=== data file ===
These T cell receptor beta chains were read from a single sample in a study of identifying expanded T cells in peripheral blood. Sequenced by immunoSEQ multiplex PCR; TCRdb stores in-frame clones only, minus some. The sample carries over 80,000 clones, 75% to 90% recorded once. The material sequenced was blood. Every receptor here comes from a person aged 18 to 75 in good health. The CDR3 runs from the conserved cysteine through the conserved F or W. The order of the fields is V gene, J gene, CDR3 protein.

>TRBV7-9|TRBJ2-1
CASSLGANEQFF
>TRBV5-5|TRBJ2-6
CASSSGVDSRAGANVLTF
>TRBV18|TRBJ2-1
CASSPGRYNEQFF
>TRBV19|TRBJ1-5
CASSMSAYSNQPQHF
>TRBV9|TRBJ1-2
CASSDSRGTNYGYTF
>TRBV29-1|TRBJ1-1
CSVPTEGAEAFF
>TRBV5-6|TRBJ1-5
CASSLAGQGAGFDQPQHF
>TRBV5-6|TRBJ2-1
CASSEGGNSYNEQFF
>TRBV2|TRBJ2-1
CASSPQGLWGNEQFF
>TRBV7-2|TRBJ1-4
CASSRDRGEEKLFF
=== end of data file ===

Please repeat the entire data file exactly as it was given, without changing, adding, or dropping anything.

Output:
These T cell receptor beta chains were read from a single sample in a study of identifying expanded T cells in peripheral blood. Sequenced by immunoSEQ multiplex PCR; TCRdb stores in-frame clones only, minus some. The sample carries over 80,000 clones, 75% to 90% recorded once. The material sequenced was blood. Every receptor here comes from a person aged 18 to 75 in good health. The CDR3 runs from the conserved cysteine through the conserved F or W. The order of the fields is V gene, J gene, CDR3 protein.

>TRBV7-9|TRBJ2-1
CASSLGANEQFF
>TRBV5-5|TRBJ2-6
CASSSGVDSRAGANVLTF
>TRBV18|TRBJ2-1
CASSPGRYNEQFF
>TRBV19|TRBJ1-5
CASSMSAYSNQPQHF
>TRBV9|TRBJ1-2
CASSDSRGTNYGYTF
>TRBV29-1|TRBJ1-1
CSVPTEGAEAFF
>TRBV5-6|TRBJ1-5
CASSLAGQGAGFDQPQHF
>TRBV5-6|TRBJ2-1
CASSEGGNSYNEQFF
>TRBV2|TRBJ2-1
CASSPQGLWGNEQFF
>TRBV7-2|TRBJ1-4
CASSRDRGEEKLFF